TPD ch 31-32: In which I am very tired of this shit.

Content note: Rape accusations, lying about rape.

 

Last time, Carmen was “confessing” an “affair” with Hank to his wife, Mary. Apparently, when he exorcised her and she fled, she broke the doorjamb on the way out. Superhuman strength as a sign of possession I guess?

Carmen’s also left welts on Hank’s skin with her teeth, and his shirt is destroyed. While he’s  changing, the cops ring his doorbell. They take one look at his injuries and torn shirt and cuff him.

The charge? “Suspected rape”.

 “Busche has fallen,” said Tal. “Only Hogan remains.”

I’m just… I don’t really have more to say on this than I did last week. I’m just sad and sick. In this one town we’ve had more false rape allegations than should reasonably exist, all as part of some terrible “liberal” conspiracy… “False” rape allegation allegations are a major problem, used to shame victims and shut them up.

Let’s get back to Marshall. Just to recap from last time:

Susan might have gotten away and might be going to meet Kevin someplace, and if so, someone somewhere has a recording of the phone call setting this up, because his phone was probably bugged, and that someone is probably Brummel because he fired his secretary Sara, and he had his filing cabinets moved to make room for equipment so that must be the monitoring system, so they  just have to break in and get the records and they have him for illegal wiretapping and probably murder!

Sara is preparing to leave the state, so she gives them the keys to Brummel’s office for $100 cash to help her on her way. Bernice and Marshall head to unlawfully enter:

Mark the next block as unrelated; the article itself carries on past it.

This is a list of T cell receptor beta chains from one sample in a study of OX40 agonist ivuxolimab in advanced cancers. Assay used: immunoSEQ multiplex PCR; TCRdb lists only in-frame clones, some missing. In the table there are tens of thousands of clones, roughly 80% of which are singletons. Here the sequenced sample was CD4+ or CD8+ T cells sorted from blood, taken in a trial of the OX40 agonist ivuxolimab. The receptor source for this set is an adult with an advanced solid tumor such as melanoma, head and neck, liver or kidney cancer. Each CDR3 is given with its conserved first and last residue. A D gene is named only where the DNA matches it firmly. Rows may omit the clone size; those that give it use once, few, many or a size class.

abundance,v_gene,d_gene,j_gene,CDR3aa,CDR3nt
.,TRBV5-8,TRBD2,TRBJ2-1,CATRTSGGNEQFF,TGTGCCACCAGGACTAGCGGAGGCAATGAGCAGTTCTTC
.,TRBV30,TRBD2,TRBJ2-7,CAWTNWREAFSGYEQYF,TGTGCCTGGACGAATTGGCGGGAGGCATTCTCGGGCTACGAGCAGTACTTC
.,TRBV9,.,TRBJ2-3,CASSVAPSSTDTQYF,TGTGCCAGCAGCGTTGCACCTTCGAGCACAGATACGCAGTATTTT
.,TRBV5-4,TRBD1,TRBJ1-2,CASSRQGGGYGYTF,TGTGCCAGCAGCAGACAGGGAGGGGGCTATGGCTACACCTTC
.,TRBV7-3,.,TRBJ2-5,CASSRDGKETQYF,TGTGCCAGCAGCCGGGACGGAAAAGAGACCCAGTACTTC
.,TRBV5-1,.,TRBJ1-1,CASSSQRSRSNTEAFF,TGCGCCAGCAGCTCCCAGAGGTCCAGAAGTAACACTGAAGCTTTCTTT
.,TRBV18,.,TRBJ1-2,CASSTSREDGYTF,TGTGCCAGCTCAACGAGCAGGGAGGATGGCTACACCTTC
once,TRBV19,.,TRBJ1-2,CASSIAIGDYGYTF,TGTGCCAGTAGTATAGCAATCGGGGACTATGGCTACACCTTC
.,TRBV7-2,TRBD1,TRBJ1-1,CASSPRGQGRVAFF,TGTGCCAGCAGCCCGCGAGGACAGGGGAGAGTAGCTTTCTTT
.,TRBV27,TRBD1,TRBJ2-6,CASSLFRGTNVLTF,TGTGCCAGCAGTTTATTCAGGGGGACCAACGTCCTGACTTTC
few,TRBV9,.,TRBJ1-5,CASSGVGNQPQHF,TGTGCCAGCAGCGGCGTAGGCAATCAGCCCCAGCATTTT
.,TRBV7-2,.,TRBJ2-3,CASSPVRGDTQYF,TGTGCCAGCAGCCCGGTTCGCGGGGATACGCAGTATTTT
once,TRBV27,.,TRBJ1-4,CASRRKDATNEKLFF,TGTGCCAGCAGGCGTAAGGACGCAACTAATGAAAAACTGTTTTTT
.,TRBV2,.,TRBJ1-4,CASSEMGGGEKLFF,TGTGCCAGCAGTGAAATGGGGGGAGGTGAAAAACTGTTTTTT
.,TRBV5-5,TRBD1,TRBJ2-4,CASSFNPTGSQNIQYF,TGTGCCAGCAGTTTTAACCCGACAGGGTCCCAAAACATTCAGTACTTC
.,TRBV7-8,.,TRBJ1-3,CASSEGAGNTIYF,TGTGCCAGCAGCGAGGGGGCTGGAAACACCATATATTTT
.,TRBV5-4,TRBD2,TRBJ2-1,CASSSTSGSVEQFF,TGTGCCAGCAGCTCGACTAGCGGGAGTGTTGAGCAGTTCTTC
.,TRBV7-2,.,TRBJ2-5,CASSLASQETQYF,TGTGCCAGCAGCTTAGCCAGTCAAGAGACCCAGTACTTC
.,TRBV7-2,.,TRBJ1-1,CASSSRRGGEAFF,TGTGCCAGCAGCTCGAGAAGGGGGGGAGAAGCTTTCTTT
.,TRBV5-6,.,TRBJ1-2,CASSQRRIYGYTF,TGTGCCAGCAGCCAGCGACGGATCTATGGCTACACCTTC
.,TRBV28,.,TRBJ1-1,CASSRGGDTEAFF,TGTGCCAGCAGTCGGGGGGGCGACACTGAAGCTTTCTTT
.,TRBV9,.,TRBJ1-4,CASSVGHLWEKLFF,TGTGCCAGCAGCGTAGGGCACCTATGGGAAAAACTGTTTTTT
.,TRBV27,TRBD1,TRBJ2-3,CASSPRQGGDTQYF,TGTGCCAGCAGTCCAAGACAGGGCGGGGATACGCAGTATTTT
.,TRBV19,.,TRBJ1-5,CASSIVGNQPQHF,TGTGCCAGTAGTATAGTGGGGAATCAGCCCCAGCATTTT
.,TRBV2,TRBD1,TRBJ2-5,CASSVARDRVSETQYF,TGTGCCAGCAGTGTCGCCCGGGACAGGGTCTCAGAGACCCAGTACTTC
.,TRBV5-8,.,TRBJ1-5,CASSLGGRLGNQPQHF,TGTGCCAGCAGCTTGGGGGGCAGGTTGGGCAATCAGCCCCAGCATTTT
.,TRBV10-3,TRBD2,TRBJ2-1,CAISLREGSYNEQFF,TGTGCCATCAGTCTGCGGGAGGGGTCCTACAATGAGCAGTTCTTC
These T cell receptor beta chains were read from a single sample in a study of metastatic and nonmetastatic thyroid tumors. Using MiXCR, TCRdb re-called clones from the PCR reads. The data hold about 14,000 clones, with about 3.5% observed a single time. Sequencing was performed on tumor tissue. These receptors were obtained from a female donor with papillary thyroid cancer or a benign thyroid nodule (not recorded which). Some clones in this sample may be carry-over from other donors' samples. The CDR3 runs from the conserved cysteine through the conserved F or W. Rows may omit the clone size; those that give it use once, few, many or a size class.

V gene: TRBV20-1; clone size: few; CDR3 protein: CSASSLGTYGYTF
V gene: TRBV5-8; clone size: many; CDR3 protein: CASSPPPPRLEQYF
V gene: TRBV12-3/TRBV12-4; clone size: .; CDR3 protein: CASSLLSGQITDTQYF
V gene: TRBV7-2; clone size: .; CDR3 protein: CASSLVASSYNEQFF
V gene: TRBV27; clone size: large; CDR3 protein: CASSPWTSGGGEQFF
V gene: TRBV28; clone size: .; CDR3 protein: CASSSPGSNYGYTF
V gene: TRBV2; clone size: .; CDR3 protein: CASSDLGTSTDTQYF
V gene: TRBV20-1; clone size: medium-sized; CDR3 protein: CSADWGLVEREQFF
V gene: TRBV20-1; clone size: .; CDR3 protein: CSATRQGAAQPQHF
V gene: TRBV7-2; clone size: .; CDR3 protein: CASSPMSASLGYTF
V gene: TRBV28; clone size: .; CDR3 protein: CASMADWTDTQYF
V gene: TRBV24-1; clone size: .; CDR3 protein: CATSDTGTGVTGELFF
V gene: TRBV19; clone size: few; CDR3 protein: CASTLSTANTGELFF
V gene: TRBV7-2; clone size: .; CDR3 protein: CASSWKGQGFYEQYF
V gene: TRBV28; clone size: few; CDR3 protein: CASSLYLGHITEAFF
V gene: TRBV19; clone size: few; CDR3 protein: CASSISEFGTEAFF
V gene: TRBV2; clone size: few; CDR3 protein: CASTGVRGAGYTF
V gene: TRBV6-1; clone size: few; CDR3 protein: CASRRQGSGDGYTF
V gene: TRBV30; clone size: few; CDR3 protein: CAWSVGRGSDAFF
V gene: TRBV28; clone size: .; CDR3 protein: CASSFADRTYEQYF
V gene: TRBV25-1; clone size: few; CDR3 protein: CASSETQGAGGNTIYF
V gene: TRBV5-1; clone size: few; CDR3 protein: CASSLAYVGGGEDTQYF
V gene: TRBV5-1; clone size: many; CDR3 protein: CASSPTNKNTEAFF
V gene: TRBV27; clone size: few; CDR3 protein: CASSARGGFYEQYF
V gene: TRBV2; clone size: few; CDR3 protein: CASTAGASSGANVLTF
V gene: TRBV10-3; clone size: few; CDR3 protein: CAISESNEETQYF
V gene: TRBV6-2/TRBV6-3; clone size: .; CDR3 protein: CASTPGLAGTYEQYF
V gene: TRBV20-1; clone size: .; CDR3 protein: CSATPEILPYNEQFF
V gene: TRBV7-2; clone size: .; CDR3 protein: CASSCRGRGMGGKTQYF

“Sheesh!” said Marshall. “The last time I did something like this was when we kids stole the neighbor’s corn.”

…wasn’t he from the big city? Whatever. It’s now 1:25am. The recording equipment is, in fact, in place, and there’s a catalog of recordings from an astonishing number of tapped phones. How does wiretapping work, exactly? Could you actually tap half the city with one machine hidden inside the lower half of a cabinet in an office?

They find the call between Susan and Kevin. Susan tells him…. to bring Bernice to a meeting spot at 8pm the next day. Well. That’s already known to Bernice, so that’s hardly useful. As they’re heading out in defeat, Carmen enters, ready to go through the most recent tape. Marshall finally realizes she’s a spy! When confronted, she starts…. sobbing uncontrollably, begging for help.

“Don’t you understand? Don’t you have any heart? I came here for help! I just had a terrible experience!” She built up the strength to say it, and then burst out in a fit of tears, “I’ve been raped!”

I get the feeling this author really doesn’t like women. Women are devious creatures, using their womenly wiles and their wommanish emotions to deceive and trap men, then accusing them of rape to punish them when they get tired of them, amirite? >.>

Marshall is arrested as Brummel and Langstrat show up. Bernice manages to escape. End of chapter 31.

Chapter 32: they interrogate/rough-up Marshall, smirking and gloating about how they’ll find Bernice and how Susan is dead and how they’re totally going to win forever.

Bernice, meanwhile, is in a rough spot:

She could not distinguish her physical pain and sickness from her emotional exhaustion and despair.

She makes it back to her apartment and gets her prescription sunglasses from her car, so she can at least see again.